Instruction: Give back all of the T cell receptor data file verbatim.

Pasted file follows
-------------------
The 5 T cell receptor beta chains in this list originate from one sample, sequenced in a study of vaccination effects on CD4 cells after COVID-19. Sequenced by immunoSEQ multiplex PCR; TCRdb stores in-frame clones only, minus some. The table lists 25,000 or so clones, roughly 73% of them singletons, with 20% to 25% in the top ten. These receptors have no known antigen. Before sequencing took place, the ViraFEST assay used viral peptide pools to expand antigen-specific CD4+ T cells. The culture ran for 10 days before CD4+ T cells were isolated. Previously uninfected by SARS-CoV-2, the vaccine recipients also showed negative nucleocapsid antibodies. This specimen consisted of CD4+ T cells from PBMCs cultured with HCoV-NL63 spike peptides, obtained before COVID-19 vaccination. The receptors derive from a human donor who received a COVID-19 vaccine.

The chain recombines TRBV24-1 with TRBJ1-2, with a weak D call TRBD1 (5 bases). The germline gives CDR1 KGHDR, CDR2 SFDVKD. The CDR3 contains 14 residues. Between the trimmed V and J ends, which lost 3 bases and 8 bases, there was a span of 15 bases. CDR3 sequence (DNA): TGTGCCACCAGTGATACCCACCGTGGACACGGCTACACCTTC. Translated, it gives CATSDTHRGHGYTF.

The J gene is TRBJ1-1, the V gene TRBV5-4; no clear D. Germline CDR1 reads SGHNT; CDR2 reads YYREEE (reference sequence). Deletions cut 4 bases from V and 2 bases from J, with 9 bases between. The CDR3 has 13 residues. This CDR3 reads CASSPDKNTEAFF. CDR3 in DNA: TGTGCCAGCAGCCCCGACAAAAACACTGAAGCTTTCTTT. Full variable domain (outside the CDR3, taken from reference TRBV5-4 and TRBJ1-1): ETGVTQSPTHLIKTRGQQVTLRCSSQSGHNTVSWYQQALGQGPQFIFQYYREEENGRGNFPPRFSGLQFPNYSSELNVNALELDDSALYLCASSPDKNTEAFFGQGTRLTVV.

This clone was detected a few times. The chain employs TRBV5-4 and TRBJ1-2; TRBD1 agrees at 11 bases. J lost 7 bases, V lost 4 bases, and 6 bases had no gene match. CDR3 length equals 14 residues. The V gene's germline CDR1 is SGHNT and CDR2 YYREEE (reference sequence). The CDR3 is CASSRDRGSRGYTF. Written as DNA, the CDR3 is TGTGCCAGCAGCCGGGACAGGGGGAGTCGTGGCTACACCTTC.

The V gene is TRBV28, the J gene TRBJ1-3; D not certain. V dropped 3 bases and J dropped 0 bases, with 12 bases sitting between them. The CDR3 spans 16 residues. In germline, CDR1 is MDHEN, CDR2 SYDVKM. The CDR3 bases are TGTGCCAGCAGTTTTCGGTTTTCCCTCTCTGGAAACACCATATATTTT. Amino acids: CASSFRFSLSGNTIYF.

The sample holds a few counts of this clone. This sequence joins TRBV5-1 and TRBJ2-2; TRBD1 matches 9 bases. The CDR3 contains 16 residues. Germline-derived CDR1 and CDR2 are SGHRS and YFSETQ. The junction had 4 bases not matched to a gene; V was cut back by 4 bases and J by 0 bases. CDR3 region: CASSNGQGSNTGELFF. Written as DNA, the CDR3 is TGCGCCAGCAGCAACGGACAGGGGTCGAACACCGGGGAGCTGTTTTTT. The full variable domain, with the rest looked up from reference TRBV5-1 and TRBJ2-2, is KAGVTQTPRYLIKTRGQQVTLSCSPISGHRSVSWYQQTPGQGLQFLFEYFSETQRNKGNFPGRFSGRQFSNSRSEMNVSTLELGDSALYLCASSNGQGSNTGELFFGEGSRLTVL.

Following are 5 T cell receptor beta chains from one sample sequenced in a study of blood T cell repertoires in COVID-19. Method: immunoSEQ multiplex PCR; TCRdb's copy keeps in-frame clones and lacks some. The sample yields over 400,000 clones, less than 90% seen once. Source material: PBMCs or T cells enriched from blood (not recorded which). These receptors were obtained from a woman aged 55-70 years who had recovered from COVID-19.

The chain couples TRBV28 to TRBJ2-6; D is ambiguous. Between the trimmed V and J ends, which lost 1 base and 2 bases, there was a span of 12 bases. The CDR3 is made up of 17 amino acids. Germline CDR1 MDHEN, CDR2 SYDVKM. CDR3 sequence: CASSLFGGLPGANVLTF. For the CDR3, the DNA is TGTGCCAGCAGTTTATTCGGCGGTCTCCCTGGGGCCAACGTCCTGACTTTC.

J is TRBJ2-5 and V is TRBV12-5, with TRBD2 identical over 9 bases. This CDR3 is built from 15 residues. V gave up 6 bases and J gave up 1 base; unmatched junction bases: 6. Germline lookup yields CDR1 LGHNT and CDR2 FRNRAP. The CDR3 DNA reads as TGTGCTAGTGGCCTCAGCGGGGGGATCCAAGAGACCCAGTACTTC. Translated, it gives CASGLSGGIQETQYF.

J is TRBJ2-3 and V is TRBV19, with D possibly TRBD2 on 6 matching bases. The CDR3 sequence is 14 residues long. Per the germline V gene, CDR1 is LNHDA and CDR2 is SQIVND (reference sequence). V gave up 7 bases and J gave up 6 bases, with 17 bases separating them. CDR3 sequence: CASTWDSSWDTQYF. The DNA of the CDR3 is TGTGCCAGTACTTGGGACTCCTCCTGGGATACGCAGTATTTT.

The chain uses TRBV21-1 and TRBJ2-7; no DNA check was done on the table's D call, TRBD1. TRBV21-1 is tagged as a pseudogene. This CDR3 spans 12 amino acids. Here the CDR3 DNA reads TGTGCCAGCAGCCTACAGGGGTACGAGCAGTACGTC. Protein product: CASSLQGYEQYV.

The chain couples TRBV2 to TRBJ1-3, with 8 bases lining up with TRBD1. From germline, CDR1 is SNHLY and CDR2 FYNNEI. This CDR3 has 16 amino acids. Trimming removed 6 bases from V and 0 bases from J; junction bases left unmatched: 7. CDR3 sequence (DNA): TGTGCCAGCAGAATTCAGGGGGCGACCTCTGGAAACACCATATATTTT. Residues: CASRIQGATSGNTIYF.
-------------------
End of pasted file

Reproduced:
The 5 T cell receptor beta chains in this list originate from one sample, sequenced in a study of vaccination effects on CD4 cells after COVID-19. Sequenced by immunoSEQ multiplex PCR; TCRdb stores in-frame clones only, minus some. The table lists 25,000 or so clones, roughly 73% of them singletons, with 20% to 25% in the top ten. These receptors have no known antigen. Before sequencing took place, the ViraFEST assay used viral peptide pools to expand antigen-specific CD4+ T cells. The culture ran for 10 days before CD4+ T cells were isolated. Previously uninfected by SARS-CoV-2, the vaccine recipients also showed negative nucleocapsid antibodies. This specimen consisted of CD4+ T cells from PBMCs cultured with HCoV-NL63 spike peptides, obtained before COVID-19 vaccination. The receptors derive from a human donor who received a COVID-19 vaccine.

The chain recombines TRBV24-1 with TRBJ1-2, with a weak D call TRBD1 (5 bases). The germline gives CDR1 KGHDR, CDR2 SFDVKD. The CDR3 contains 14 residues. Between the trimmed V and J ends, which lost 3 bases and 8 bases, there was a span of 15 bases. CDR3 sequence (DNA): TGTGCCACCAGTGATACCCACCGTGGACACGGCTACACCTTC. Translated, it gives CATSDTHRGHGYTF.

The J gene is TRBJ1-1, the V gene TRBV5-4; no clear D. Germline CDR1 reads SGHNT; CDR2 reads YYREEE (reference sequence). Deletions cut 4 bases from V and 2 bases from J, with 9 bases between. The CDR3 has 13 residues. This CDR3 reads CASSPDKNTEAFF. CDR3 in DNA: TGTGCCAGCAGCCCCGACAAAAACACTGAAGCTTTCTTT. Full variable domain (outside the CDR3, taken from reference TRBV5-4 and TRBJ1-1): ETGVTQSPTHLIKTRGQQVTLRCSSQSGHNTVSWYQQALGQGPQFIFQYYREEENGRGNFPPRFSGLQFPNYSSELNVNALELDDSALYLCASSPDKNTEAFFGQGTRLTVV.

This clone was detected a few times. The chain employs TRBV5-4 and TRBJ1-2; TRBD1 agrees at 11 bases. J lost 7 bases, V lost 4 bases, and 6 bases had no gene match. CDR3 length equals 14 residues. The V gene's germline CDR1 is SGHNT and CDR2 YYREEE (reference sequence). The CDR3 is CASSRDRGSRGYTF. Written as DNA, the CDR3 is TGTGCCAGCAGCCGGGACAGGGGGAGTCGTGGCTACACCTTC.

The V gene is TRBV28, the J gene TRBJ1-3; D not certain. V dropped 3 bases and J dropped 0 bases, with 12 bases sitting between them. The CDR3 spans 16 residues. In germline, CDR1 is MDHEN, CDR2 SYDVKM. The CDR3 bases are TGTGCCAGCAGTTTTCGGTTTTCCCTCTCTGGAAACACCATATATTTT. Amino acids: CASSFRFSLSGNTIYF.

The sample holds a few counts of this clone. This sequence joins TRBV5-1 and TRBJ2-2; TRBD1 matches 9 bases. The CDR3 contains 16 residues. Germline-derived CDR1 and CDR2 are SGHRS and YFSETQ. The junction had 4 bases not matched to a gene; V was cut back by 4 bases and J by 0 bases. CDR3 region: CASSNGQGSNTGELFF. Written as DNA, the CDR3 is TGCGCCAGCAGCAACGGACAGGGGTCGAACACCGGGGAGCTGTTTTTT. The full variable domain, with the rest looked up from reference TRBV5-1 and TRBJ2-2, is KAGVTQTPRYLIKTRGQQVTLSCSPISGHRSVSWYQQTPGQGLQFLFEYFSETQRNKGNFPGRFSGRQFSNSRSEMNVSTLELGDSALYLCASSNGQGSNTGELFFGEGSRLTVL.

Following are 5 T cell receptor beta chains from one sample sequenced in a study of blood T cell repertoires in COVID-19. Method: immunoSEQ multiplex PCR; TCRdb's copy keeps in-frame clones and lacks some. The sample yields over 400,000 clones, less than 90% seen once. Source material: PBMCs or T cells enriched from blood (not recorded which). These receptors were obtained from a woman aged 55-70 years who had recovered from COVID-19.

The chain couples TRBV28 to TRBJ2-6; D is ambiguous. Between the trimmed V and J ends, which lost 1 base and 2 bases, there was a span of 12 bases. The CDR3 is made up of 17 amino acids. Germline CDR1 MDHEN, CDR2 SYDVKM. CDR3 sequence: CASSLFGGLPGANVLTF. For the CDR3, the DNA is TGTGCCAGCAGTTTATTCGGCGGTCTCCCTGGGGCCAACGTCCTGACTTTC.

J is TRBJ2-5 and V is TRBV12-5, with TRBD2 identical over 9 bases. This CDR3 is built from 15 residues. V gave up 6 bases and J gave up 1 base; unmatched junction bases: 6. Germline lookup yields CDR1 LGHNT and CDR2 FRNRAP. The CDR3 DNA reads as TGTGCTAGTGGCCTCAGCGGGGGGATCCAAGAGACCCAGTACTTC. Translated, it gives CASGLSGGIQETQYF.

J is TRBJ2-3 and V is TRBV19, with D possibly TRBD2 on 6 matching bases. The CDR3 sequence is 14 residues long. Per the germline V gene, CDR1 is LNHDA and CDR2 is SQIVND (reference sequence). V gave up 7 bases and J gave up 6 bases, with 17 bases separating them. CDR3 sequence: CASTWDSSWDTQYF. The DNA of the CDR3 is TGTGCCAGTACTTGGGACTCCTCCTGGGATACGCAGTATTTT.

The chain uses TRBV21-1 and TRBJ2-7; no DNA check was done on the table's D call, TRBD1. TRBV21-1 is tagged as a pseudogene. This CDR3 spans 12 amino acids. Here the CDR3 DNA reads TGTGCCAGCAGCCTACAGGGGTACGAGCAGTACGTC. Protein product: CASSLQGYEQYV.

The chain couples TRBV2 to TRBJ1-3, with 8 bases lining up with TRBD1. From germline, CDR1 is SNHLY and CDR2 FYNNEI. This CDR3 has 16 amino acids. Trimming removed 6 bases from V and 0 bases from J; junction bases left unmatched: 7. CDR3 sequence (DNA): TGTGCCAGCAGAATTCAGGGGGCGACCTCTGGAAACACCATATATTTT. Residues: CASRIQGATSGNTIYF.